Kids & Cash

What we spend (or don’t) on children says a lot about American priorities.

Illustration: Greg Clarke

For indispensable reporting on the coronavirus crisis, the election, and more, subscribe to the Mother Jones Daily newsletter.


In August, the American Academy of Pediatrics suggested that, due to rising obesity rates, doctors check the blood pressure of kids three and up.

To pay for a 10-year-old’s college education, parents will need to save $82,000 for in-state public college, $176,000 for private college.

In 2000, American parents named 353 newborns “Lexus,” 164 “Nautica,” 21 “L’Oréal,” 7 “Courvoisier,” and 1 “Xerox.”

Twice as much is spent on marketing to kids than in 1992.

The average public school teacher spends $521 of their own money to buy supplies for their students.

In 2003, Coca-Cola gave a million-dollar grant to the American Academy of Pediatric Dentistry.

30% of all children under the age of three have a TV in their bedroom.

13 million children live in households suffering from hunger or food insecurity.

In 48 states, daycare for a four-year-old costs more than tuition at a four-year public college.

Only 49% of child support is ever collected.

Bush’s No Child Left Behind initiative has been “authorized” for $17.2 billion more than it has actually received.

For Christmas last year, Mattel made seven Barbies with a shopping theme, including Let’s Grocery Shop! Barbie.

2 in 3 parents think their kids define their self-worth by their possessions.

Until it went bankrupt, FAO Schwartz sold a functioning kid’s ATM for $20,000.

Posh Tots will provide children with an exact replica of their parents’ home for $40,000 or less.

3/4 of public schools are in need of repairs, renovations, and modernization.

63% of whites think that black and white children get equal educational opportunities. Only 31% of blacks agree.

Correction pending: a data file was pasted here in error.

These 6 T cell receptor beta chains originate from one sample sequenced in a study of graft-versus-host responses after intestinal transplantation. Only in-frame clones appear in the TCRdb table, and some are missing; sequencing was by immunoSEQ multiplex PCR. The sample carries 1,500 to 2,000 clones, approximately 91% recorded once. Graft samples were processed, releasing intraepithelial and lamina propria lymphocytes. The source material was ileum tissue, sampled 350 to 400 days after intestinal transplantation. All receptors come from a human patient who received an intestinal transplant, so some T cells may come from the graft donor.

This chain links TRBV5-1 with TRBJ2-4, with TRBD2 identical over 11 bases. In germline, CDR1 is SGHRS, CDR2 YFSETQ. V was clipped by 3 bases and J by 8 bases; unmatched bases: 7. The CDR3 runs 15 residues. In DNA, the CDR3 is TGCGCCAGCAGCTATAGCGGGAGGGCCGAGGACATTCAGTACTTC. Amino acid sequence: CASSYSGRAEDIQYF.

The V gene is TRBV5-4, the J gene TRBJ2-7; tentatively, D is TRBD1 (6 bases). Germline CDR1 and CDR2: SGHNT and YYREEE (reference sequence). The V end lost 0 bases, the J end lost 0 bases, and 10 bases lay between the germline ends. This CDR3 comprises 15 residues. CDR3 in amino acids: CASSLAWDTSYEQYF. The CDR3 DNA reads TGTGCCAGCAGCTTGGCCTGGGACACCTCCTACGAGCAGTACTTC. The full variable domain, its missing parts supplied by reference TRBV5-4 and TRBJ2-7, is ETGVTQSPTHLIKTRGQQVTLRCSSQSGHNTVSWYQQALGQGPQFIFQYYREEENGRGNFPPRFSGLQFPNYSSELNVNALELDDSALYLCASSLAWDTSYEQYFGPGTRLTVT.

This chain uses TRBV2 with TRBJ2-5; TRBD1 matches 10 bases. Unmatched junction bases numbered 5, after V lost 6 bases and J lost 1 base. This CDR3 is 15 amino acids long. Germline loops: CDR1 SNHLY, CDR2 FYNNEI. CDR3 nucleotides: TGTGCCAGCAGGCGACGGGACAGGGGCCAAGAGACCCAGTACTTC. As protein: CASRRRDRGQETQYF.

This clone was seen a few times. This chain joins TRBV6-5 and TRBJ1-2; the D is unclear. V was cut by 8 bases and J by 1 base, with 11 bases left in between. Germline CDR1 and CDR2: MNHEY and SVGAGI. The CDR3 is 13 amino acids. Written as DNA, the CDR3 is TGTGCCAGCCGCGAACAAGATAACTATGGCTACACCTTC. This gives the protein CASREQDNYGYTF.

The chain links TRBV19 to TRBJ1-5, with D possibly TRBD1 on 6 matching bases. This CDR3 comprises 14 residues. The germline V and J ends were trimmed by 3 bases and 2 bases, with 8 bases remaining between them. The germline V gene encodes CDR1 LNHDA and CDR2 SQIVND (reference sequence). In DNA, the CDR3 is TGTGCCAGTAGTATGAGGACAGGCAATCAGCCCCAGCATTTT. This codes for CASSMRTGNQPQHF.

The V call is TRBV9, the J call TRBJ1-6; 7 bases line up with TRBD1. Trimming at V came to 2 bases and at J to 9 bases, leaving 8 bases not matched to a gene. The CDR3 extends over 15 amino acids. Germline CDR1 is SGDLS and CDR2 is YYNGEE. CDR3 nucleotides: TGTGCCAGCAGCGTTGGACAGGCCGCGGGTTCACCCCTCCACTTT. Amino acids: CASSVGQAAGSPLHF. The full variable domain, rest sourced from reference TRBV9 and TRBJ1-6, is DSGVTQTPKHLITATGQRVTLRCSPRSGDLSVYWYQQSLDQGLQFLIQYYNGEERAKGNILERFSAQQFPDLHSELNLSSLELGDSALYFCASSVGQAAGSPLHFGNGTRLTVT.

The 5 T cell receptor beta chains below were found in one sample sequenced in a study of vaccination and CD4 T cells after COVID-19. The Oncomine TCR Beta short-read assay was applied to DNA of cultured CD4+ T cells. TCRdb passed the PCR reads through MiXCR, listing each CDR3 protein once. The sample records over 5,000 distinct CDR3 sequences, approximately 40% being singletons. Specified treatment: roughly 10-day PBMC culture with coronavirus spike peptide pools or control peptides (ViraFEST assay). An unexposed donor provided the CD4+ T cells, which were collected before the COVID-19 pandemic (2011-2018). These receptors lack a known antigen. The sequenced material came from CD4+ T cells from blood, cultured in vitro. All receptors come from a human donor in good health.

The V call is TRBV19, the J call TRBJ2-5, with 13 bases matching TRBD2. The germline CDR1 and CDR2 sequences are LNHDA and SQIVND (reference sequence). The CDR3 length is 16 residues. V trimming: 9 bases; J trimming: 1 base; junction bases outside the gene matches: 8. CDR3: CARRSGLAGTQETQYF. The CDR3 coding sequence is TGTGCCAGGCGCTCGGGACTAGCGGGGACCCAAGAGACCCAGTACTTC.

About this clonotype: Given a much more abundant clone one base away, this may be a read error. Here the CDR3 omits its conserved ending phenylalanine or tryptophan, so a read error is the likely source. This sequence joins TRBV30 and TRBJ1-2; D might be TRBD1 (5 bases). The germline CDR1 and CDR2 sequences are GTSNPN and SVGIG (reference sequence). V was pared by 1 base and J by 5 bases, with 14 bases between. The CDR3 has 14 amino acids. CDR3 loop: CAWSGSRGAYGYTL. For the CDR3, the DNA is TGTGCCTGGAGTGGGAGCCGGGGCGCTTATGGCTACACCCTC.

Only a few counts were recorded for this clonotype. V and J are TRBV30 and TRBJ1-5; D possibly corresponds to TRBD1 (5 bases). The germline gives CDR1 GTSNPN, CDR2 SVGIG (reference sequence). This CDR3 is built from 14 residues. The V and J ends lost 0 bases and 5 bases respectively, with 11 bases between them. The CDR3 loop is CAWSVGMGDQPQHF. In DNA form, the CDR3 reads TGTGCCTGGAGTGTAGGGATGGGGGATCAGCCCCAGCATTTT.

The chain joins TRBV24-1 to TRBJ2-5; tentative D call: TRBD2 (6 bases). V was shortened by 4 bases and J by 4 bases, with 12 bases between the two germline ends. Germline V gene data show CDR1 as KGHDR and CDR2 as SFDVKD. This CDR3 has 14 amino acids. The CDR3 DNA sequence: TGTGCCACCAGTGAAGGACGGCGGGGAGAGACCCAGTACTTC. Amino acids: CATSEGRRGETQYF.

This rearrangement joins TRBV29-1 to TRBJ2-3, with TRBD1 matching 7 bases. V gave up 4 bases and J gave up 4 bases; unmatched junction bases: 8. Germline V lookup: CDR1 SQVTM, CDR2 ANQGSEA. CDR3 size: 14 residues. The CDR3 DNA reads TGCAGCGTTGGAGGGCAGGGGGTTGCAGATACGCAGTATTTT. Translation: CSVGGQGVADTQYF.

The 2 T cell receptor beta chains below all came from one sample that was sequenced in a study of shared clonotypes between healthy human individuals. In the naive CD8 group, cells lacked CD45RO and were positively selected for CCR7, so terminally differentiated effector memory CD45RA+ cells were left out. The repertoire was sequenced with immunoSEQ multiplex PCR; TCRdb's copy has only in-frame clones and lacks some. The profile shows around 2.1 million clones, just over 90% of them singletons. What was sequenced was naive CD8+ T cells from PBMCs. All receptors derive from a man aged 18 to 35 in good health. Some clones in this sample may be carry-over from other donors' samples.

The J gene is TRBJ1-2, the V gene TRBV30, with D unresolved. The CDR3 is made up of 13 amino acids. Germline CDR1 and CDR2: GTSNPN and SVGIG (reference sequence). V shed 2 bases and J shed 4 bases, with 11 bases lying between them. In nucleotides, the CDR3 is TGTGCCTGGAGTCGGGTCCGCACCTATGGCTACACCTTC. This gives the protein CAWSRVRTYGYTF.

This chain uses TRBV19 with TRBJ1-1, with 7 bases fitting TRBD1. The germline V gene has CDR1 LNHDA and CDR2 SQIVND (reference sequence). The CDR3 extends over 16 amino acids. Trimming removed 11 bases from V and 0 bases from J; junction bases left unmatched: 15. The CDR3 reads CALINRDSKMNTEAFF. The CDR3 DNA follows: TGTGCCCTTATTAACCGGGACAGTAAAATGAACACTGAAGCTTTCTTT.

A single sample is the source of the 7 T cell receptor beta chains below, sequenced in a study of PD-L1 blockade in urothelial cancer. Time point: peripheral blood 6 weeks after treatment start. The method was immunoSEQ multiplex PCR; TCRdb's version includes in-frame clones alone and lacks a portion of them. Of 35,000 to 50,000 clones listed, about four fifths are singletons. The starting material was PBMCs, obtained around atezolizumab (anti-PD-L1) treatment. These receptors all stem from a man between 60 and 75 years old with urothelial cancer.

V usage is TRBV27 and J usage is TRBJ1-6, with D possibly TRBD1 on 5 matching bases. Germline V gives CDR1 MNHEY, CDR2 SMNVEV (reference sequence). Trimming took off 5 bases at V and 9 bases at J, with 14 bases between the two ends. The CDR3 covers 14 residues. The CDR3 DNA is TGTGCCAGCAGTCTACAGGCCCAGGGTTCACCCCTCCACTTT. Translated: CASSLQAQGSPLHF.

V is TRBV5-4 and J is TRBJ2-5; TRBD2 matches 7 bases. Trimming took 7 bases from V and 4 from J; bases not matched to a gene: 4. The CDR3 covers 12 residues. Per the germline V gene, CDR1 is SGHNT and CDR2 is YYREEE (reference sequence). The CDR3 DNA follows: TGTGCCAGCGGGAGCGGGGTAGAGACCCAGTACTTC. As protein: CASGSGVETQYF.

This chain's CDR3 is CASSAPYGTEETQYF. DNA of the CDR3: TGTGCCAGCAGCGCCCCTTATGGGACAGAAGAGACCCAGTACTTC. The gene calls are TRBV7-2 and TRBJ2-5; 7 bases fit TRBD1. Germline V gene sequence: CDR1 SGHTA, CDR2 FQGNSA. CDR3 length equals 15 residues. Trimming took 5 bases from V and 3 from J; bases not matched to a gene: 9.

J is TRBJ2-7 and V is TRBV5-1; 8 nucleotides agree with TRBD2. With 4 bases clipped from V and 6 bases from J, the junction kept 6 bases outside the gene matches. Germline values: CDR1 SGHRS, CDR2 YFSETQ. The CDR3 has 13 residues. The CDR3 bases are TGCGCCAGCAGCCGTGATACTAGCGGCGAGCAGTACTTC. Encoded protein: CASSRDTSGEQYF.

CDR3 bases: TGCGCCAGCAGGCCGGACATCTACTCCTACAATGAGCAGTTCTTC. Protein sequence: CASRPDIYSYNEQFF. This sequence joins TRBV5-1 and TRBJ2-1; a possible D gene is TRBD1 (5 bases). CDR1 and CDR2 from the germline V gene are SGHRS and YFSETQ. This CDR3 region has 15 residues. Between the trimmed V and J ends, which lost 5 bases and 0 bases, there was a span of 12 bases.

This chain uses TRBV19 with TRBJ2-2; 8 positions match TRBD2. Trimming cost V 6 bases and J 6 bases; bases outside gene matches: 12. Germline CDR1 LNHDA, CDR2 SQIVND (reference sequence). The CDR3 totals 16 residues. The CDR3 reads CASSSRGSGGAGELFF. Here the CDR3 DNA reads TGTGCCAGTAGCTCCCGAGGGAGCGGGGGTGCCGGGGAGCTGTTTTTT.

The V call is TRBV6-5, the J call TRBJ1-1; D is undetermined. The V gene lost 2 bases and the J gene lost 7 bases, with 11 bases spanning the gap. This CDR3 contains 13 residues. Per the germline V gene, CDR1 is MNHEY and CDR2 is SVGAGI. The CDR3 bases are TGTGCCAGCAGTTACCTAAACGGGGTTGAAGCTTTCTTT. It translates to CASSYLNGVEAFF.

70% of public schools participate in a “business relationship” with corporations.

40% of the homeless are families with children.

89% of uninsured children are children of color.

1/3 of California public school students do not have the books necessary to do their homework.

Hillsborough, Fla., public schools got $50 million for agreeing to only sell Pepsi Co. products.

A child’s “pimp daddy” costume from brandsonsale.com costs $57.95.

Public schools in the wealthiest neighborhoods win state team championships at more than twice the rate of poor school districts.

Burger King runs 24 “academies” for dropouts.

On average, states spend almost three times as much per prisoner as per public school pupil.

According to Harvard’s Civil Rights Project, 75% of whites, 50% of blacks, and 53% of Latinos graduate high school on time.

Teen and “tween” boys buy more than $2.1 billion in beauty products a year.

Each week, the typical American teen consumes a full work-week’s worth of commercial media.

8 in 10 Americans say “it is very difficult for a middle-class family to afford a college education.”

The average 18-year-old has seen 16,000 simulated murders and 200,000 acts of violence on TV.

The U.S. has twice as many shopping malls as high schools.

DEMOCRACY DOES NOT EXIST...

without free and fair elections, a vigorous free press, and engaged citizens to reclaim power from those who abuse it.

In this election year unlike any other—against a backdrop of a pandemic, an economic crisis, racial reckoning, and so much daily crazy—Mother Jones' journalism is driven by one simple question: Will America will move closer to, or further from, justice and equity in the years to come?

If you're able to, please join us in this mission with a donation today. Our reporting right now is focused on voting rights and election security, corruption, disinformation, racial and gender equity, and the climate crisis. We can’t do it without the support of readers like you, and we need to give it everything we've got between now and November. Thank you.

DEMOCRACY DOES NOT EXIST...

without free and fair elections, a vigorous free press, and engaged citizens to reclaim power from those who abuse it.

In this election year unlike any other—against a backdrop of a pandemic, an economic crisis, racial reckoning, and so much daily crazy—Mother Jones' journalism is driven by one simple question: Will America will move closer to, or further from, justice and equity in the years to come?

If you're able to, please join us in this mission with a donation today. Our reporting right now is focused on voting rights and election security, corruption, disinformation, racial and gender equity, and the climate crisis. We can’t do it without the support of readers like you, and we need to give it everything we've got between now and November. Thank you.

We Recommend

Latest

Sign up for our newsletters

Subscribe and we'll send Mother Jones straight to your inbox.

Get our award-winning magazine

Save big on a full year of investigations, ideas, and insights.

Subscribe

Support our journalism

Help Mother Jones' reporters dig deep with a tax-deductible donation.

Donate